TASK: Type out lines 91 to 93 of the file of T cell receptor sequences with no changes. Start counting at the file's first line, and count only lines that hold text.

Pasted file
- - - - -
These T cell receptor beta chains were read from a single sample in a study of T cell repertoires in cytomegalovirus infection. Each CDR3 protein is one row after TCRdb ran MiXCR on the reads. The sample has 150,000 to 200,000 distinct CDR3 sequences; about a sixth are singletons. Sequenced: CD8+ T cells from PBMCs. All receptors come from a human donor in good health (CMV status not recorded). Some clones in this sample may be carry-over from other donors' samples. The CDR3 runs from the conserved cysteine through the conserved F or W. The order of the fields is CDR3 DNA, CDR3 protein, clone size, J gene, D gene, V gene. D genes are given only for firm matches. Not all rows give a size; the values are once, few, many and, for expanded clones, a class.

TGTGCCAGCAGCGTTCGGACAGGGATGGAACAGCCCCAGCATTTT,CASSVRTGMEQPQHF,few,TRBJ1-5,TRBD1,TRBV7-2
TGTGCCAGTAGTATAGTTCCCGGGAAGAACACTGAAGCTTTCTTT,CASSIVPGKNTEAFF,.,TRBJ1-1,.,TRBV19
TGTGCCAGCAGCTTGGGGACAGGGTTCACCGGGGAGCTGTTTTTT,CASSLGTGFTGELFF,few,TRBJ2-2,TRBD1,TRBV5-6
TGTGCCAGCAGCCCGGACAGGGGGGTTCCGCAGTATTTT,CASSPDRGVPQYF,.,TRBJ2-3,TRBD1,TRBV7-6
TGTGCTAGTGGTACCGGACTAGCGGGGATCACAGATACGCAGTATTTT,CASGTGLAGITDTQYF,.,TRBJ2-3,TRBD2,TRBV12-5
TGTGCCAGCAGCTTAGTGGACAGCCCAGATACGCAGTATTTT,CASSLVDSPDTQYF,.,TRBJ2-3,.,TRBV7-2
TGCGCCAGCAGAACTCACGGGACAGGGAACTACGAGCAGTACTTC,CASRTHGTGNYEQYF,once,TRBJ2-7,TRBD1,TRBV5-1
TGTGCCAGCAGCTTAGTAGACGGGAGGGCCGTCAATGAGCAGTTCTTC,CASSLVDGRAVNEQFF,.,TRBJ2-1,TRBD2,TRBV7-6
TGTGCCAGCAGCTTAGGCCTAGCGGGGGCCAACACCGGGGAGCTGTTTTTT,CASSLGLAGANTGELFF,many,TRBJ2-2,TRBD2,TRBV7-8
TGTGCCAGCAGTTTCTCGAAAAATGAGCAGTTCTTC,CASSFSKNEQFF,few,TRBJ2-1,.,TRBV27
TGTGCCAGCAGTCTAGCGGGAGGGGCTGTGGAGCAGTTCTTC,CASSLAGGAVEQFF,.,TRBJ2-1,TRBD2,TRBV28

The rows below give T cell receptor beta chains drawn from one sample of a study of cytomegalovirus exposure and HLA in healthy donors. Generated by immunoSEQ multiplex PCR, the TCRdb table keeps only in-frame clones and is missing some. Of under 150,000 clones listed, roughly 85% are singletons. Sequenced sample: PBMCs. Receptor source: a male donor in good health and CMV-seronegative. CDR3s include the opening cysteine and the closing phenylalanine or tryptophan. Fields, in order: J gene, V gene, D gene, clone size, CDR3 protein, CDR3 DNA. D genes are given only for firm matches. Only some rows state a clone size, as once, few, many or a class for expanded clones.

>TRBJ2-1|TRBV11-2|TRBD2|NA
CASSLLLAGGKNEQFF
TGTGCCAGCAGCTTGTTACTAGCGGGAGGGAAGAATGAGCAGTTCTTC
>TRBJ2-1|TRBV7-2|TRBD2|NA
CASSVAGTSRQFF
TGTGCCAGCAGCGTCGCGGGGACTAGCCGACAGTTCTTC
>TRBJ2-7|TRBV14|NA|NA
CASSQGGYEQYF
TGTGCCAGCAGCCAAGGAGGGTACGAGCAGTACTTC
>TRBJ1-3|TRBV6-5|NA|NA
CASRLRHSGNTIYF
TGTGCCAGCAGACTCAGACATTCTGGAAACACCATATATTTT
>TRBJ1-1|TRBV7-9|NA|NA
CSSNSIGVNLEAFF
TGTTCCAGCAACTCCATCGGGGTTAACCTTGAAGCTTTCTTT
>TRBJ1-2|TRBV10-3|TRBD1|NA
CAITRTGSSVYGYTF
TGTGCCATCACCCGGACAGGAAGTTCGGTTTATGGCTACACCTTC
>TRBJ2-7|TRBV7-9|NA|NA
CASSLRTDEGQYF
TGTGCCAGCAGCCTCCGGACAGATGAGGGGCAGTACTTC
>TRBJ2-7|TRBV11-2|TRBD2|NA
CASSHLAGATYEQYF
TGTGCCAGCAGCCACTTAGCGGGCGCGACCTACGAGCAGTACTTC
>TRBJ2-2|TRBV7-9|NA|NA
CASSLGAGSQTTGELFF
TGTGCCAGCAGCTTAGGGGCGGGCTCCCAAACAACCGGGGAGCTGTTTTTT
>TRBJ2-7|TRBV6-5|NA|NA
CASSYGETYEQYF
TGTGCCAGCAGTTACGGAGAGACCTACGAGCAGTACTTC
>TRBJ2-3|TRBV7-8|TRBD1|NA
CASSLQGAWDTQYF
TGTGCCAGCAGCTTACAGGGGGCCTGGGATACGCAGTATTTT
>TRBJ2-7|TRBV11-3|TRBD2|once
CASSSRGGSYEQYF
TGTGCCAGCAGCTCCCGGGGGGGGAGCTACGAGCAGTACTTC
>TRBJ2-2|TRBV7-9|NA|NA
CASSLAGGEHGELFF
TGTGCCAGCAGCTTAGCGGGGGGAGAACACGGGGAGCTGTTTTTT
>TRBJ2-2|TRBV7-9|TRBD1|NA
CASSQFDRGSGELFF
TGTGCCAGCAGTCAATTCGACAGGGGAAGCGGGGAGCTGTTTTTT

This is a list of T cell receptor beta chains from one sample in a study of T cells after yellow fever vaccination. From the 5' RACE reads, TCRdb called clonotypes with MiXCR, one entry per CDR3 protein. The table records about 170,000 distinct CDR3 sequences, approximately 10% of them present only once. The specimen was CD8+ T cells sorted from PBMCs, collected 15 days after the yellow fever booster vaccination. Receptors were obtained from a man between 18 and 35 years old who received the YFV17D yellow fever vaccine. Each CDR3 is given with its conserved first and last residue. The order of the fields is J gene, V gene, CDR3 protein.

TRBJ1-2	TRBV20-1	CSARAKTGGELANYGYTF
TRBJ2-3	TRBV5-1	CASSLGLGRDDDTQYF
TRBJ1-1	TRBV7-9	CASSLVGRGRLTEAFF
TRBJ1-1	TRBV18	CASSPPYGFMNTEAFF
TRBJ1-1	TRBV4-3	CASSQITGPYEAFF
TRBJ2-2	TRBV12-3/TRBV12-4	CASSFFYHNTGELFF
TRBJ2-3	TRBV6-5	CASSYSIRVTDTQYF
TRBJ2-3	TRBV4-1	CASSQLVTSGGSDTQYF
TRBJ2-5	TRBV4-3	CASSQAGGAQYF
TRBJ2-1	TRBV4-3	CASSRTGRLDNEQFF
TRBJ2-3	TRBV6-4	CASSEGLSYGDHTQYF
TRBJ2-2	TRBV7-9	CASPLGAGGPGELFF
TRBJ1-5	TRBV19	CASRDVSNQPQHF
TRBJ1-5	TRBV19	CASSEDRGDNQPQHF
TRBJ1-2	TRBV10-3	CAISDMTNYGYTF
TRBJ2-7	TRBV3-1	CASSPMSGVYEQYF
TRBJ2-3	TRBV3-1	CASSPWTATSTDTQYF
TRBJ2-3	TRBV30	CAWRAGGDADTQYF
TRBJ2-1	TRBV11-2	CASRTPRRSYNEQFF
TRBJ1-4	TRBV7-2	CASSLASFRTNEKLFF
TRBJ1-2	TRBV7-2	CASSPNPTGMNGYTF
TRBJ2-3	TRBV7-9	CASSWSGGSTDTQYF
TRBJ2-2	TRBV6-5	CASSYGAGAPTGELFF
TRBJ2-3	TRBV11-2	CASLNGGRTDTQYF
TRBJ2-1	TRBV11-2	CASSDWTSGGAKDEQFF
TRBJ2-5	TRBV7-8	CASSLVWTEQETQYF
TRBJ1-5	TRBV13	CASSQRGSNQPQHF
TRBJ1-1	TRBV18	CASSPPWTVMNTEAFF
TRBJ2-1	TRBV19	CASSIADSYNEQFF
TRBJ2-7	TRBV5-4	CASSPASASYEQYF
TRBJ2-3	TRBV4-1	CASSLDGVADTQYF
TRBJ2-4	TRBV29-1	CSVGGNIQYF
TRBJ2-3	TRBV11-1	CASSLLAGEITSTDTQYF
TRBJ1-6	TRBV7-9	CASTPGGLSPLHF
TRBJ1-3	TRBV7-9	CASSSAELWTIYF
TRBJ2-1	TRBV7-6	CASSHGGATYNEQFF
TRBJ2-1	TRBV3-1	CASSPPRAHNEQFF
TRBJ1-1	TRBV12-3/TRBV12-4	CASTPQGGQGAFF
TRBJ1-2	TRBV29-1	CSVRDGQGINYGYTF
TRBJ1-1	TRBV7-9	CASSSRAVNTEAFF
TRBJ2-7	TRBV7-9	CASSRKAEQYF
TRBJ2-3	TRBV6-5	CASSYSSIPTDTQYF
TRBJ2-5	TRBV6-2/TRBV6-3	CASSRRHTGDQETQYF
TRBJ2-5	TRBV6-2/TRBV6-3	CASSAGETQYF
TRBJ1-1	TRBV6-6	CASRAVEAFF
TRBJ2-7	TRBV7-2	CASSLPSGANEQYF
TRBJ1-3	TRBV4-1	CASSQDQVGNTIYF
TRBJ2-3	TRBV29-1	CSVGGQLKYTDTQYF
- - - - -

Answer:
TRBJ1-3	TRBV7-9	CASSSAELWTIYF
TRBJ2-1	TRBV7-6	CASSHGGATYNEQFF
TRBJ2-1	TRBV3-1	CASSPPRAHNEQFF